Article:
Hercules (Heracles in Greek) is perhaps one of the best-known heroes in Greek and Roman mythology. According to legend, Hercules was half god, born to a human mother and the kind of the gods, Zeus. He had superhuman strength and would endure such hardship because of his parentage. Hercules is known to be one of the few mortals who eventually becomes a god in Greek mythology. While a lot is known about Hercules, not very much attention was paid to his mother: Alcmene.
Who is Alcmene- Hercules’ Mother?
Alcmene was a mortal beauty who just happened to be the granddaughter of the demigod, Perseus (son of Zeus who killed Medusa). Perseus and his wife Andromeda had a son called Electryon who was the King of Tiryns and Mycenae. There are varying versions as to who Alcmene’s mother was, but the most common thread is that she was the daughter of Electryon and his wife, Anaxo. Since Electryon was a King and only quarter-god (his father Perseus was a demigod and his mother Andromeda was human), Alceme, his daughter was very much a human princess considering her mother was also human.
According to Hesiod, a famous Greek poet who lived in the time of Homer, Alcmene was the tallest, most beautiful woman in all of Greece. She was known for her wisdom, which is said to have surpassed that of any woman born to mortal parents. She is said to have had a face and dark eyes that were as charming as those of Aphrodite (the goddess of love) herself.
Alcmene was married to Amphitryon, who just happened to be a Prince and the son Alcaeus, the King of Tiryns. Sometime later, Amphitryon accidentally killed his father-in-law when he threw a club at a disobedient cow. The club bounced off of the cow and hit Electryon thus killing him. Amphitryon was then banished to Thebes by Sthenelus, one of Electryon’s brother.
The Conception and Birth of Hercules
After accidentally killing Electryon, Amphitryon was exiled to Thebes where he went with Alcmene. At Thebes, he was purified by the king and absolved of his sin. However, Alcmene refused to marry him until he had avenged the death of her brothers.
The legend goes that Alcmene’s brothers had been killed by the sons of Pterelaus who has some kind of claim to a share of her father’s kingdom. However, since her father, Electryon refused to listen to these claims, the sons of Pterelaus started plundering the country stealing cattle. In an attempt to stop this and get the cattle back, many of Alcmene’s brothers were killed.
While on his expedition to Taphians and Teleboans to avenge the death of his beloved’s brothers, Zeus, the Kind of the gods and also great grandfather to Alceme came to her at night disguised as Amphytrion. Zeus had been eyeing Alcmene for a while due to her beauty and her wisdom. When he came to her disguised as Amphytryon, he slept with her, and she conceived Hercules; half-god, half-mortal.
The Birth of Hercules
When Alceme was heavy with child (Hercules), Zeus announced to the gods on Olympus that on that very day, a child by him would be born and that this child would be the ruler of all those around him. Zeus’ wife, Hera made Zeus swear on that oath. As soon as Zeus had sworn to that effect, she descended from Olympus and went to Argos where she made the wife of Sthenelus (the son to Perseus) give birth to a boy named Eurystheus after being pregnant for only seven months.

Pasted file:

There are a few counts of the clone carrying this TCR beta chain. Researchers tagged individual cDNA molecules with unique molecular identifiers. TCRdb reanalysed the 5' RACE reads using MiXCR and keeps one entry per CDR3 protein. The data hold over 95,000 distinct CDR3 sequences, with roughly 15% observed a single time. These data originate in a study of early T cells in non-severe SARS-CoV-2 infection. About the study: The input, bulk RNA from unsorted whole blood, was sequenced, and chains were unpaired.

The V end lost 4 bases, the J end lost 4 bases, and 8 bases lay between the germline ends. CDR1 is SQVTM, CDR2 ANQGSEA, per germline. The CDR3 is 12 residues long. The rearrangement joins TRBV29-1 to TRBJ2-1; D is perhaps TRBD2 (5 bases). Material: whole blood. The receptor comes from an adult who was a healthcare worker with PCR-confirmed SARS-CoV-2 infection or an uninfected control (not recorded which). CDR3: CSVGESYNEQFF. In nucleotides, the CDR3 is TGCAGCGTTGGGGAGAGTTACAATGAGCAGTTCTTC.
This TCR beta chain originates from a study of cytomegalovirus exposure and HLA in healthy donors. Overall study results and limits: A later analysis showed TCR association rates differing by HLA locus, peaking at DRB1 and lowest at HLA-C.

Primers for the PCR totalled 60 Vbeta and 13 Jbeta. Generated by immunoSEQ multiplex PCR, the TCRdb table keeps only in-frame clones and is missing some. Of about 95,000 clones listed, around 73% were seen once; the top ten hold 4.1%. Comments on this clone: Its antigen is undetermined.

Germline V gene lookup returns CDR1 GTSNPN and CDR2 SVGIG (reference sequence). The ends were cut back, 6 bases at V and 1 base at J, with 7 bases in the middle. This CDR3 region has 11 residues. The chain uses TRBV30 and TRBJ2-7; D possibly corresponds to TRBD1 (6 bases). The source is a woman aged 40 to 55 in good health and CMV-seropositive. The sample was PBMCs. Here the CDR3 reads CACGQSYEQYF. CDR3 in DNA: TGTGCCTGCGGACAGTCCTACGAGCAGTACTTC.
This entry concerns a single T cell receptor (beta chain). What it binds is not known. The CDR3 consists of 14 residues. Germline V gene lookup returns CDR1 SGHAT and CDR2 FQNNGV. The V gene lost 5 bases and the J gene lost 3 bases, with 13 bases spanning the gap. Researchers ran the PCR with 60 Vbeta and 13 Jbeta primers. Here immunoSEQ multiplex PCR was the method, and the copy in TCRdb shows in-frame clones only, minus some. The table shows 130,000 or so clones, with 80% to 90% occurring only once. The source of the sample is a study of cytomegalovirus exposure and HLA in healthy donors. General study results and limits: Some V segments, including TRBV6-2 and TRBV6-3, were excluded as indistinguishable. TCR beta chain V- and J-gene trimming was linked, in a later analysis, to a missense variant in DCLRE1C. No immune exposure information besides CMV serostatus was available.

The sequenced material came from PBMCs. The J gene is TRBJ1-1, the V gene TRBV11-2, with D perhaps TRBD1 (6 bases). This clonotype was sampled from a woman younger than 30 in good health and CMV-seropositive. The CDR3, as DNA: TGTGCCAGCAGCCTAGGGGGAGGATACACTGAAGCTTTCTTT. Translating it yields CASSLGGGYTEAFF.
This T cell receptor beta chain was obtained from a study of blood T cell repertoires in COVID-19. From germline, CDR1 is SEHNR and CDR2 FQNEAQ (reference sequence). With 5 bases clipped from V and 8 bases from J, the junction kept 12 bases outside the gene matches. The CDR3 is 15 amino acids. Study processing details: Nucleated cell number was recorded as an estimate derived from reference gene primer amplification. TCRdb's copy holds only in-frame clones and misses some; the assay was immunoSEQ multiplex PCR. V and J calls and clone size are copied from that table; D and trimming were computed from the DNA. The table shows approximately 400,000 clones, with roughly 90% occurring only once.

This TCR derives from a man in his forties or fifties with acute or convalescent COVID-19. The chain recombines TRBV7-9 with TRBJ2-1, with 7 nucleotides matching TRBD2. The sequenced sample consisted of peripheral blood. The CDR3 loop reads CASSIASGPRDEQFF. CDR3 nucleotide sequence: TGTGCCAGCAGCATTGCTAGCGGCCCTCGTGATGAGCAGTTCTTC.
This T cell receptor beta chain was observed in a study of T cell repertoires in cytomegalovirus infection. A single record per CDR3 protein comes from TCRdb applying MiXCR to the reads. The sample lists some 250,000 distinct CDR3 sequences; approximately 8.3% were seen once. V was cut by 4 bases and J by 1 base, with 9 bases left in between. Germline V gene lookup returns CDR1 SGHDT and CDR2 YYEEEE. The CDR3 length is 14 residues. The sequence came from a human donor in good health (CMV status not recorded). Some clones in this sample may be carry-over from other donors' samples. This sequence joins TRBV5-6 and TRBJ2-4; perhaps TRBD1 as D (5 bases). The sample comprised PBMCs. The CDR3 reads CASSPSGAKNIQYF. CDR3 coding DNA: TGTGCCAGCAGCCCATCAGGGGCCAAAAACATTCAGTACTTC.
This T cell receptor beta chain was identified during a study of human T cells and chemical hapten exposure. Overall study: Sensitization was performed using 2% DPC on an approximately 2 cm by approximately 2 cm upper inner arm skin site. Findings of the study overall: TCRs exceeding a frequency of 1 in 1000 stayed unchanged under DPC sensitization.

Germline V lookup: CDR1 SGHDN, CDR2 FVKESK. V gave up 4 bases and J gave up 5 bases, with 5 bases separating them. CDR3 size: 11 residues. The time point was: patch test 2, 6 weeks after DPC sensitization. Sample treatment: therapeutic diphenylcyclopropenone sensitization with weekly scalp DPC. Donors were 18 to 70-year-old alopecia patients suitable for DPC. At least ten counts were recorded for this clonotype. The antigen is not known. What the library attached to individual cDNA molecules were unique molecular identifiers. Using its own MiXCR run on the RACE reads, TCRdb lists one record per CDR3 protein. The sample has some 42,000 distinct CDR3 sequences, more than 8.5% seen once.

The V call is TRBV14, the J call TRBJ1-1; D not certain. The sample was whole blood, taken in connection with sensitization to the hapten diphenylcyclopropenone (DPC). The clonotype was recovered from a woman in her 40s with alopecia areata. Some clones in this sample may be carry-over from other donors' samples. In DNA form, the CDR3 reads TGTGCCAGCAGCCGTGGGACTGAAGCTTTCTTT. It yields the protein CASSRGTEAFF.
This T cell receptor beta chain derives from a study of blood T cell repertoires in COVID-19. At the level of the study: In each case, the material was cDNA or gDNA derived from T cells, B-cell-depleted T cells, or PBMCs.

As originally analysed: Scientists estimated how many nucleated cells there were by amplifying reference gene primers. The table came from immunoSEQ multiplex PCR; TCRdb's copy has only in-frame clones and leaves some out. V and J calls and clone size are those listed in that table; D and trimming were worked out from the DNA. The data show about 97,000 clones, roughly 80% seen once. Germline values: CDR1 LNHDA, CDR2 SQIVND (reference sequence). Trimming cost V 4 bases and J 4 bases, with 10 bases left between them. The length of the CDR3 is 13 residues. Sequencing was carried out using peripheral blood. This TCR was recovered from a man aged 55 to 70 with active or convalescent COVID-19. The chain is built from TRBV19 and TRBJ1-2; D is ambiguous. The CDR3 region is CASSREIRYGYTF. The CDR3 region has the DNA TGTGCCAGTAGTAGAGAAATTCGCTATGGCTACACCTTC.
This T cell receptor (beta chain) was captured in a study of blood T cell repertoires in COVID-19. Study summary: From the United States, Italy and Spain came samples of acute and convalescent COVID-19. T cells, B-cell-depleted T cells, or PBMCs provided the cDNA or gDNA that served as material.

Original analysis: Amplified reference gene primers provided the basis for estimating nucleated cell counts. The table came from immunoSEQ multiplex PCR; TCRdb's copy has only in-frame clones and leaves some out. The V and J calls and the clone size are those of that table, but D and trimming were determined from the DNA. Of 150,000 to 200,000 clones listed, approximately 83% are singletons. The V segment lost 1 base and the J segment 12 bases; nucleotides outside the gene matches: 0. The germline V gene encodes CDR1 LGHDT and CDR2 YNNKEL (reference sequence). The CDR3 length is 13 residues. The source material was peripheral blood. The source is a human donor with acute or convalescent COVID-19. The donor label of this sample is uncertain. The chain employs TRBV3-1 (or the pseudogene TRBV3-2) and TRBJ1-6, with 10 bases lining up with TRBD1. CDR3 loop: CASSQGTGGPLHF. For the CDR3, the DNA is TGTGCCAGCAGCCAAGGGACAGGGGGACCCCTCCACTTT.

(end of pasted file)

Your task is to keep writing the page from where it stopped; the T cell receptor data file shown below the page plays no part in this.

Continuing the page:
At the same time, she made sure that Alcmene, who was due, had a delayed delivery thus ensuring that it was Eurystheus and not Hercules that would be the fulfillment of Zeus’s oath.
Hera was jealous of the affair that Zeus had with Alcmene and despised the yet to be born child, Hercules.
Due to the interference of Hera and the fact that Hercules was an unusually big child, Alcmene had a difficult childbirth and was in labor for seven days and seven nights. When that agony became too much to bear, Alcmene called upon Lucina (goddess of childbirth).
However, since Lucina had been instructed by Hera to delay the childbirth, she went to Alcmene and muttered charms and clenched her hands while crossing her legs thus preventing Alceme from giving birth. As the pain grew even more unbearable, Alcmene writhed in pain and cursed the heavens.
Thankfully, one of Alcmene’s maids observed this Lucina’s behavior and realized that it must have been Hera’s doing. So she immediately came up with a plan to help out her mistress, Alcmene. She ran into the room where Lucina was chanting and announced that Alceme had safely delivered a healthy baby boy.
Upon hearing that, Lucina jumped up in surprise thus unclenching her hands and uncrossing her legs. As soon as she did that, the charms stopped working, and Alcmene gave birth to the boy that would be Hercules.
Note:As punishment for her deception, the maid, Galanthis, was transformed into a weasel by Lucina. She continued to live with her mistress Alcmene.
Amphitryon and Alceme went on to have other kids, and upon Amphitryon’s death, Alcmene married a son of Zeus called Rhadamanthys with whom she lived in exile at Ocaleae.
Legend has it that after Hercules was apotheosized (to be recognized and treated as a god), he hunted down Eurystheus, the boy who would take his place had Hera had her way. Hercules killed Eurystheus and presented his mother, Alcmene with his severed head. Alcmene then went on to gauge out Eurystheus’ eyes with weaving pins.
The Death of Alcmene
There are two conflicting versions of Alcmene’s death. One states that she died at Megara, probably due to old age, when she was walking from Argos to Thebes. Another one states that she was turned from human from to stone on her death. There is an altar built in her honor in Cynosarges in Athens.